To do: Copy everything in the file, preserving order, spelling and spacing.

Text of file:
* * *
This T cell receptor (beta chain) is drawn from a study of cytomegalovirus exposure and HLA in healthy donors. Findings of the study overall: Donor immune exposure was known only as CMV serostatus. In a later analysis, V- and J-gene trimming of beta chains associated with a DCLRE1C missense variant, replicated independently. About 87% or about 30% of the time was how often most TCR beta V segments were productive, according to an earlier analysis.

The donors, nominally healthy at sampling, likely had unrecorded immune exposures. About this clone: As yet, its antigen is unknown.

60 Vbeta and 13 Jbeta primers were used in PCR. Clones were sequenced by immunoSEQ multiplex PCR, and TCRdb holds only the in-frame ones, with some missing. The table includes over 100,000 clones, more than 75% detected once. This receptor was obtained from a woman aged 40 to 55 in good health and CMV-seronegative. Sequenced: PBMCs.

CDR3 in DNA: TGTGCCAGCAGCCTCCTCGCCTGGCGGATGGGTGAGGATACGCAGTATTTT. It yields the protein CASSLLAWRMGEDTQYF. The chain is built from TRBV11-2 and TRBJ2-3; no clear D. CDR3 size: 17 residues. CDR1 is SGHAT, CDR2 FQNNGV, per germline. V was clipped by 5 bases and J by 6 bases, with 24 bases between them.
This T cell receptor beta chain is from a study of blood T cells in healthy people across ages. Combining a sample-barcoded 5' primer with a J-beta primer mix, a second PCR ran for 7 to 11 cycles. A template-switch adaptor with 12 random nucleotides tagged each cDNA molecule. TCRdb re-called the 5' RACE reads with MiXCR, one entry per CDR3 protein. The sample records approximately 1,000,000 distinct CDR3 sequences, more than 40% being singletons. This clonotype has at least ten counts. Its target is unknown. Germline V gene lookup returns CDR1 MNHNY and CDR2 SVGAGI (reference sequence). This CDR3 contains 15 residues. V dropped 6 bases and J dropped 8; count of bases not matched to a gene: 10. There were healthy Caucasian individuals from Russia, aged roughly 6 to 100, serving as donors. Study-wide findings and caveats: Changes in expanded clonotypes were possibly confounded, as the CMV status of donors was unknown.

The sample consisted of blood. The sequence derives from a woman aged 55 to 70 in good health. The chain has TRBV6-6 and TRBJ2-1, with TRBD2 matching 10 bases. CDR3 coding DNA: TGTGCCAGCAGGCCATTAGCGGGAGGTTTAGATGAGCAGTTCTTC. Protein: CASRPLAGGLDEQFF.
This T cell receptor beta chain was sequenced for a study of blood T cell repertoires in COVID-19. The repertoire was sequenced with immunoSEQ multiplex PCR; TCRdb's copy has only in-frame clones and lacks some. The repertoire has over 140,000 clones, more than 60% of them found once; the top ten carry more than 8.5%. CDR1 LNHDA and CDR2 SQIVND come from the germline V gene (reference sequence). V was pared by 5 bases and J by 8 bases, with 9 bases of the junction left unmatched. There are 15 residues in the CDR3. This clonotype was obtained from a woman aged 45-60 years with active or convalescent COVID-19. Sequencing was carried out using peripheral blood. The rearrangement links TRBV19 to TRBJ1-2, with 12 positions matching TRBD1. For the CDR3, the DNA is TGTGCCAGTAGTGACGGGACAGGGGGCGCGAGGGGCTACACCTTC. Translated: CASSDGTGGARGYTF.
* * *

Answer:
This T cell receptor (beta chain) is drawn from a study of cytomegalovirus exposure and HLA in healthy donors. Findings of the study overall: Donor immune exposure was known only as CMV serostatus. In a later analysis, V- and J-gene trimming of beta chains associated with a DCLRE1C missense variant, replicated independently. About 87% or about 30% of the time was how often most TCR beta V segments were productive, according to an earlier analysis.

The donors, nominally healthy at sampling, likely had unrecorded immune exposures. About this clone: As yet, its antigen is unknown.

60 Vbeta and 13 Jbeta primers were used in PCR. Clones were sequenced by immunoSEQ multiplex PCR, and TCRdb holds only the in-frame ones, with some missing. The table includes over 100,000 clones, more than 75% detected once. This receptor was obtained from a woman aged 40 to 55 in good health and CMV-seronegative. Sequenced: PBMCs.

CDR3 in DNA: TGTGCCAGCAGCCTCCTCGCCTGGCGGATGGGTGAGGATACGCAGTATTTT. It yields the protein CASSLLAWRMGEDTQYF. The chain is built from TRBV11-2 and TRBJ2-3; no clear D. CDR3 size: 17 residues. CDR1 is SGHAT, CDR2 FQNNGV, per germline. V was clipped by 5 bases and J by 6 bases, with 24 bases between them.
This T cell receptor beta chain is from a study of blood T cells in healthy people across ages. Combining a sample-barcoded 5' primer with a J-beta primer mix, a second PCR ran for 7 to 11 cycles. A template-switch adaptor with 12 random nucleotides tagged each cDNA molecule. TCRdb re-called the 5' RACE reads with MiXCR, one entry per CDR3 protein. The sample records approximately 1,000,000 distinct CDR3 sequences, more than 40% being singletons. This clonotype has at least ten counts. Its target is unknown. Germline V gene lookup returns CDR1 MNHNY and CDR2 SVGAGI (reference sequence). This CDR3 contains 15 residues. V dropped 6 bases and J dropped 8; count of bases not matched to a gene: 10. There were healthy Caucasian individuals from Russia, aged roughly 6 to 100, serving as donors. Study-wide findings and caveats: Changes in expanded clonotypes were possibly confounded, as the CMV status of donors was unknown.

The sample consisted of blood. The sequence derives from a woman aged 55 to 70 in good health. The chain has TRBV6-6 and TRBJ2-1, with TRBD2 matching 10 bases. CDR3 coding DNA: TGTGCCAGCAGGCCATTAGCGGGAGGTTTAGATGAGCAGTTCTTC. Protein: CASRPLAGGLDEQFF.
This T cell receptor beta chain was sequenced for a study of blood T cell repertoires in COVID-19. The repertoire was sequenced with immunoSEQ multiplex PCR; TCRdb's copy has only in-frame clones and lacks some. The repertoire has over 140,000 clones, more than 60% of them found once; the top ten carry more than 8.5%. CDR1 LNHDA and CDR2 SQIVND come from the germline V gene (reference sequence). V was pared by 5 bases and J by 8 bases, with 9 bases of the junction left unmatched. There are 15 residues in the CDR3. This clonotype was obtained from a woman aged 45-60 years with active or convalescent COVID-19. Sequencing was carried out using peripheral blood. The rearrangement links TRBV19 to TRBJ1-2, with 12 positions matching TRBD1. For the CDR3, the DNA is TGTGCCAGTAGTGACGGGACAGGGGGCGCGAGGGGCTACACCTTC. Translated: CASSDGTGGARGYTF.